Can a soldier decide not to fight for his country? That is the question posed by Joshua Sobol in his latest play. He talks to John Nathan
What have the plays “The Jerusalem Syndrome” and “IWitness” have in common — apart from being written by Joshua Sobol, Israel’s most renowned playwright? The answer is that both are linked to the intifada.
“ The Jerusalem Syndrome” — which deals with the Jewish revolt against the Romans — is the earlier of the two plays. It premiered in 1988 against the background of the first intifada. The parallels between the drama’s subject and the increasingly violent situation in Gaza and the West Bank were not lost on Israeli audiences. For many, it was practically treason to link a Jewish uprising with the Palestinian intifada.
The protests evolved into a national outcry leading to Sobol’s resignation as artistic director of the Haifa theatre, where the play was staged.
So when Sobol’s “IWitness” premiered at Tel Aviv’s Cameri theatre in 2003, the writer — whose best-known work in Britain is the award-winning “Ghetto”, which Nicholas Hytner directed at the National in 1989 — was prepared for more trouble.
“IWitness”, which receives its UK premiere at West London’s Finborough Theatre this week, staged by Israeli director Michael Ronen, is based on the true story of Franz Jagerstatter, an Austrian farmer who was beheaded by the Nazis for refusing to join the Third Reich’s army. But as with “The Jerusalem Syndrome”, what makes the play controversial are the parallels.
“When I first read about Jagerstatter, I didn’t think I was going to write a play about him,” says Sobol, speaking from his home in Tel Aviv. “But then, in 2001, the second intifada started. And after that a growing number of Israeli combatants started to refuse to serve in the West Bank and Gaza.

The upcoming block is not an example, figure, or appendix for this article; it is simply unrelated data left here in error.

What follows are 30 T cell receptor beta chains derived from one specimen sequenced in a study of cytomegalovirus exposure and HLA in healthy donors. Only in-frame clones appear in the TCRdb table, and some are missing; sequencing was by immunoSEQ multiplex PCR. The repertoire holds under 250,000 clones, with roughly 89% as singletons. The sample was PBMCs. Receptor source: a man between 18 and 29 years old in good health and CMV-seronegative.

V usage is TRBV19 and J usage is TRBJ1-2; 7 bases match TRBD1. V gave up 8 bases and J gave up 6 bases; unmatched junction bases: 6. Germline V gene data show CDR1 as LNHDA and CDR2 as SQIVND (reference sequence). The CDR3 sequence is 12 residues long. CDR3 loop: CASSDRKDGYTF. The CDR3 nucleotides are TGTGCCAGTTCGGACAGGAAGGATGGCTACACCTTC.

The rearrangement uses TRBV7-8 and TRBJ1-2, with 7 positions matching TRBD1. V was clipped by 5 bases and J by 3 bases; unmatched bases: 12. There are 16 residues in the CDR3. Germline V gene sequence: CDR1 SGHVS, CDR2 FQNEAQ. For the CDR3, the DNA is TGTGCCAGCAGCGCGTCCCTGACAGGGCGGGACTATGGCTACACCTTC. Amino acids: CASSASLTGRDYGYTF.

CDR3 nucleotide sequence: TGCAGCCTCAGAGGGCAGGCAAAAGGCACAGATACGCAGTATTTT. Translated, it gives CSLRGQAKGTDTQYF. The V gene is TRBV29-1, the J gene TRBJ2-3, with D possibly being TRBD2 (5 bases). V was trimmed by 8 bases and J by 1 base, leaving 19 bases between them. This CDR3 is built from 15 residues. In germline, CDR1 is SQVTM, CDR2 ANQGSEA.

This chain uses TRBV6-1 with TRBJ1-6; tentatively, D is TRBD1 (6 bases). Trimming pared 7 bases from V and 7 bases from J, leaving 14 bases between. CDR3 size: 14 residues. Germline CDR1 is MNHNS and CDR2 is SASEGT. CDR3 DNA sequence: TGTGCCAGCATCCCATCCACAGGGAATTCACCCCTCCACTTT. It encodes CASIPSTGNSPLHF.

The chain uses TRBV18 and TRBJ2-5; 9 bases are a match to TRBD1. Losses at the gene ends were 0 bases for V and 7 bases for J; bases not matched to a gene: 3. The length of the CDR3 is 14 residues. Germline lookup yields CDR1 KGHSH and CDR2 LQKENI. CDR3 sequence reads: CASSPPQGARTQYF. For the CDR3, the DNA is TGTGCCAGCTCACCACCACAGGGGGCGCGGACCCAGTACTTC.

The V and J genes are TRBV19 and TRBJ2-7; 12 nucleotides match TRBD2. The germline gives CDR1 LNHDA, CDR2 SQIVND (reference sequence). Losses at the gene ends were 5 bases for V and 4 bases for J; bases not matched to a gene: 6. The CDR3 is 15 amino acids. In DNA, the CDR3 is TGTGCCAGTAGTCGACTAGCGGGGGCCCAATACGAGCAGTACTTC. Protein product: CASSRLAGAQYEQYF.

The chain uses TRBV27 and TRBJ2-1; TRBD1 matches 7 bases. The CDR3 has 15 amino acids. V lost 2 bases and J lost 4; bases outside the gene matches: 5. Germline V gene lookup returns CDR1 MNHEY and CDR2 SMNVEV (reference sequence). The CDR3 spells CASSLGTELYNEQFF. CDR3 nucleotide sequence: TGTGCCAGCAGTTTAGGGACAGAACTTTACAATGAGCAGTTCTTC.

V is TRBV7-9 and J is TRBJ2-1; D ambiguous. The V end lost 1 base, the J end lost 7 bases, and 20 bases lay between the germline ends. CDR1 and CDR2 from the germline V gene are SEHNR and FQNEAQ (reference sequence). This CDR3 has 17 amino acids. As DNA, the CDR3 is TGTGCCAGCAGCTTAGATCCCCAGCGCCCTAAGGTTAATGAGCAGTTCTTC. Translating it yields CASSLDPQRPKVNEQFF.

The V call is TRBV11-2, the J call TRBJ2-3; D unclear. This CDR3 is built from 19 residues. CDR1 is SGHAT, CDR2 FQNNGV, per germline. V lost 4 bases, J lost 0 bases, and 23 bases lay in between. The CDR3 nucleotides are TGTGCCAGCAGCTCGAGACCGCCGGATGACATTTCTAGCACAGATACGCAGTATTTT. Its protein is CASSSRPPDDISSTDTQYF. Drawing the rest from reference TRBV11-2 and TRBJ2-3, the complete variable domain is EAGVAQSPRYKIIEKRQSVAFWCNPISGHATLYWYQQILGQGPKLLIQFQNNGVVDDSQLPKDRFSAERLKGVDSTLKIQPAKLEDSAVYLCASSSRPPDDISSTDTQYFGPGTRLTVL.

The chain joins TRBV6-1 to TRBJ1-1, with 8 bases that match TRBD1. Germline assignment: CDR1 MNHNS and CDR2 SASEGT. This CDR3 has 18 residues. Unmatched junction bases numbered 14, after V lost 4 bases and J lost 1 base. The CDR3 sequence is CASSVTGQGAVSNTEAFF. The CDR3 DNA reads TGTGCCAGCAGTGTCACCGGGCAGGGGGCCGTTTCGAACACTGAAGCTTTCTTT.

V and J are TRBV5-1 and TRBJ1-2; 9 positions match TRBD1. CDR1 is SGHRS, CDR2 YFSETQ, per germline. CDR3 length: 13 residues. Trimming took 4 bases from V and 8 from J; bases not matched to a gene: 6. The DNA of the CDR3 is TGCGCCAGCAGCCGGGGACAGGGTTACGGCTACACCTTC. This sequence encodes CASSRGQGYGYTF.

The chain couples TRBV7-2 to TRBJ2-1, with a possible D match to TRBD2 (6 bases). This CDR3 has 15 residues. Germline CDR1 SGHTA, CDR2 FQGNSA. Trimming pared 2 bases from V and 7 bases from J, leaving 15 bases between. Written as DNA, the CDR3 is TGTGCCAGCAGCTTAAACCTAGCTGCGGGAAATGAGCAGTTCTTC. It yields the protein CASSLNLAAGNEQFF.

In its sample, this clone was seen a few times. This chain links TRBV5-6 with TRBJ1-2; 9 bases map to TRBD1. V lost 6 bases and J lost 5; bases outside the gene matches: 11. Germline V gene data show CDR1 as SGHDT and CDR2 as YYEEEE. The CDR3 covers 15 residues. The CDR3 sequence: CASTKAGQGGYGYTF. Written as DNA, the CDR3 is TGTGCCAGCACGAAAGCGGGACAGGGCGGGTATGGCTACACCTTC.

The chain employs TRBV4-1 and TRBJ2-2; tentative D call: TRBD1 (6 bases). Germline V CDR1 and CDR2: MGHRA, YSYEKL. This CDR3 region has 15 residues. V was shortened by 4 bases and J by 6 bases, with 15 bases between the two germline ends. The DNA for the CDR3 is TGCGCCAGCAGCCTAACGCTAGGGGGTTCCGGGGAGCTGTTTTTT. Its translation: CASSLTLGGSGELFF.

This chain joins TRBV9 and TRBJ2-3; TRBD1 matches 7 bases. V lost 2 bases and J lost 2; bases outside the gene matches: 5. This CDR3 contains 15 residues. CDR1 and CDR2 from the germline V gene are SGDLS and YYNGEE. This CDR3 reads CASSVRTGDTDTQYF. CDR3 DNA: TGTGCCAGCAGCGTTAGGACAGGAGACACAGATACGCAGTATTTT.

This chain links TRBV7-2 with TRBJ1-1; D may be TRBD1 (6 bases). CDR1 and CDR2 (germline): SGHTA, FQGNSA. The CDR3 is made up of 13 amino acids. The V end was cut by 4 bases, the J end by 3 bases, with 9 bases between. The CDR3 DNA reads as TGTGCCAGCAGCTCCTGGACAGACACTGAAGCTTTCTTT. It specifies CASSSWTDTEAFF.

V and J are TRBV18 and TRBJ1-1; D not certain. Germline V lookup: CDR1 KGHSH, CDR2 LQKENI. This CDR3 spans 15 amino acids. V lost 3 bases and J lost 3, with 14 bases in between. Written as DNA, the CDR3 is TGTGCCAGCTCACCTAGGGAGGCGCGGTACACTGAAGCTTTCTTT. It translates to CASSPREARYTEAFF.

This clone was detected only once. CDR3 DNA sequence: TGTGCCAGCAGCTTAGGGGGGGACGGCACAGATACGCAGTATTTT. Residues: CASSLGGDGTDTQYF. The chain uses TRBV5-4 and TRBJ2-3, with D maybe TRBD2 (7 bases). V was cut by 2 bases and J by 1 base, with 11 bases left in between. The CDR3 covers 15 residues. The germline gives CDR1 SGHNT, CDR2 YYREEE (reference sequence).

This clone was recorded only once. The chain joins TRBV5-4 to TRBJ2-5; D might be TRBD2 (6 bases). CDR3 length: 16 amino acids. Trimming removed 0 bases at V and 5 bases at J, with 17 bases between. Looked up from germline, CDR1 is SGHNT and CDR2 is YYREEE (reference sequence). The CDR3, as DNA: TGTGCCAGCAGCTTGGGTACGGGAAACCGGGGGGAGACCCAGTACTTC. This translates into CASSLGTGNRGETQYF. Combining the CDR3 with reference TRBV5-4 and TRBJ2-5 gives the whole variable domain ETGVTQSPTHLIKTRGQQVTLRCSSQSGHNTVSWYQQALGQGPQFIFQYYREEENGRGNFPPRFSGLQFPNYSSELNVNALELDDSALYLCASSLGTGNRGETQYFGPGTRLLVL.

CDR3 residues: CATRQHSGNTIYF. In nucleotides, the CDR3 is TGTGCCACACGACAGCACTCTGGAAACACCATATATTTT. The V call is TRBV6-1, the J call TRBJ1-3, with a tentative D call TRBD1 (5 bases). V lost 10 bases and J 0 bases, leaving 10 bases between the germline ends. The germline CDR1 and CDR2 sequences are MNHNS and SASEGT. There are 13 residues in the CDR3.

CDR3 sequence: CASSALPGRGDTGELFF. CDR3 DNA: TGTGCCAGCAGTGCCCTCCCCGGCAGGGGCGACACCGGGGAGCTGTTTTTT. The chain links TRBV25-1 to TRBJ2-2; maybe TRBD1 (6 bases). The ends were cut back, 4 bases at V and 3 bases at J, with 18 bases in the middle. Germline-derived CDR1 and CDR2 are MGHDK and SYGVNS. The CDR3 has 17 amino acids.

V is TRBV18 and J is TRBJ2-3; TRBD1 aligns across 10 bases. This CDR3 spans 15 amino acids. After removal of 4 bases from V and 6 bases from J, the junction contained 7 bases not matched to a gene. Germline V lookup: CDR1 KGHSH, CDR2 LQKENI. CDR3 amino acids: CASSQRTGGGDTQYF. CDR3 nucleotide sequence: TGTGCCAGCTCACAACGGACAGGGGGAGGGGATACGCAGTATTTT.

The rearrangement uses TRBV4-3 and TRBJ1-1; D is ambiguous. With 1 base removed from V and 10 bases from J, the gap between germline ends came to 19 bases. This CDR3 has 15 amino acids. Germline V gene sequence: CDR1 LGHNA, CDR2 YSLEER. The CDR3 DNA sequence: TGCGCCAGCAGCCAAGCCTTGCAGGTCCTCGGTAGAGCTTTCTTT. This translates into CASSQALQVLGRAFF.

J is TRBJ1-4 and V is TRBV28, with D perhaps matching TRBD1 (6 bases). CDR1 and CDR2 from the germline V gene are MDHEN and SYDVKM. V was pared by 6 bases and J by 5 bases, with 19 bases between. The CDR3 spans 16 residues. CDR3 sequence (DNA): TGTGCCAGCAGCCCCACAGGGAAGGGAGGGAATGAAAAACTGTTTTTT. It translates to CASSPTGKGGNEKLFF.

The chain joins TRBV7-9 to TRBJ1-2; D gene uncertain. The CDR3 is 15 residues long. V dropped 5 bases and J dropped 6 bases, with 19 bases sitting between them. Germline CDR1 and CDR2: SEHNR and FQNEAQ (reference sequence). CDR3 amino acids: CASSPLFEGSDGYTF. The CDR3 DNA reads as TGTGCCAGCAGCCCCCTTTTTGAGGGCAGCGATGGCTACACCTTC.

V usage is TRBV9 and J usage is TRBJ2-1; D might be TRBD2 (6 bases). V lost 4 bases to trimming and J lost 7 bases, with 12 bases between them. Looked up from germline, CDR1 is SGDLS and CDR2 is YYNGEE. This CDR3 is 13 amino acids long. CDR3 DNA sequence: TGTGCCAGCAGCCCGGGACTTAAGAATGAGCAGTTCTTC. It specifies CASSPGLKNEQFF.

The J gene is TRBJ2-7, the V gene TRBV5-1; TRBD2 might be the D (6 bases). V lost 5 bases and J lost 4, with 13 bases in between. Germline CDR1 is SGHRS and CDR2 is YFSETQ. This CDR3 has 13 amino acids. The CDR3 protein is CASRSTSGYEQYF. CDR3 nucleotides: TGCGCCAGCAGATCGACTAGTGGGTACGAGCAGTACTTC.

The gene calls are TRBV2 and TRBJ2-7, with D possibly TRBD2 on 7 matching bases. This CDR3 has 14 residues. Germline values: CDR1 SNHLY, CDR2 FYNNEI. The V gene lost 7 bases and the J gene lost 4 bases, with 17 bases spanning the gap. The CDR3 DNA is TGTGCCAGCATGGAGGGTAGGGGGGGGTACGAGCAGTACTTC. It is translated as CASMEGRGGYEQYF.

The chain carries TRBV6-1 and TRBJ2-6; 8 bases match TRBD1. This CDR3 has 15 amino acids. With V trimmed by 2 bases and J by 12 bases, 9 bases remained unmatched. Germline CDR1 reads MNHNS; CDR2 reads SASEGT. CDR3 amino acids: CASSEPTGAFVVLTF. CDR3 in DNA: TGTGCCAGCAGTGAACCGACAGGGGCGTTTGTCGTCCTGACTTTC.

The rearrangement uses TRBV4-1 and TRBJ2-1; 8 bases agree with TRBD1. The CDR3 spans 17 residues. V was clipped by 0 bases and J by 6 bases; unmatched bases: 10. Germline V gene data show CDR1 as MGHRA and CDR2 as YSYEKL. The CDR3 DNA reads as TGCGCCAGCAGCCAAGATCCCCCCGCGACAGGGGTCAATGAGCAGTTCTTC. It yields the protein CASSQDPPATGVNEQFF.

“They declared at the same time that if Israel was involved in a war of existence, they would immediately rejoin their combat units. With that I realised there was something simi- lar in their very selective refusal to serve and Jagerstatter’s position, saying that he would not serve in the Wermacht but would gladly serve in any Austrian combat unit if Austria declared war on Germany. So I decided I wanted to bring the story of Jagerstatter to Israeli audiences.”
This time, however, reaction to Sobol’s play was very different from the response to “The Jerusalem Syndrome”. Some people accused Sobol of comparing the Israeli army with the Hitler war machine — “this was absolutely not my intention,” says Sobol. But many realised the play addressed a much more subtle issue with which the Israeli refusniks were grappling.
“It’s the whole question of not just conscientious objection,” says Sobol, “but the civil right to be selective about your duty to serve in the army.”
Instead of protests, the play led to debate. Many performances were followed by question-and-answer sessions with the audience. One performance was played to an auditorium entirely made up of Israeli refusniks and their families. For Sobol, the reaction, at times critical but never intimidating, is proof of the healthy state of Israel’s democracy.
“It proves that something has changed radically in Israel over the years,” says Sobol. “There’s a difference of 16 years between the two productions. The attitude in Israel has changed very much towards openness and readiness to debate any hot issue.”
For Sobol, it is a sign of growing democratisation in his country. “I think that the freedom of expression in Israel is outstanding. Take the example of the last war in Lebanon, where you could see during the war there was an open discussion in the media about the war’s objectives. And I wonder if there are many western societies where you could find such a discussion during a war, when part of the country is bombarded daily by the enemy and many people spend most of their time in shelters.”
Israeli playwright Joshua Sobol extols his country’s freedom of expression
Sobol — who served as a paratrooper in the Israeli Defence Forces — acknowledges that for some of Israel’s soldiers and air-force pilots, serving in the West Bank and Gaza is a huge dilemma.
“On the one hand I’m opposed to any form of collective punishment,” says Sobol. “On the other, what are you supposed to do with combatants who use there own population as human shields?” So, as a former Israeli paratrooper, would he serve on the West Bank and in Gaza? “It’s a very difficult question. I find myself torn to pieces.”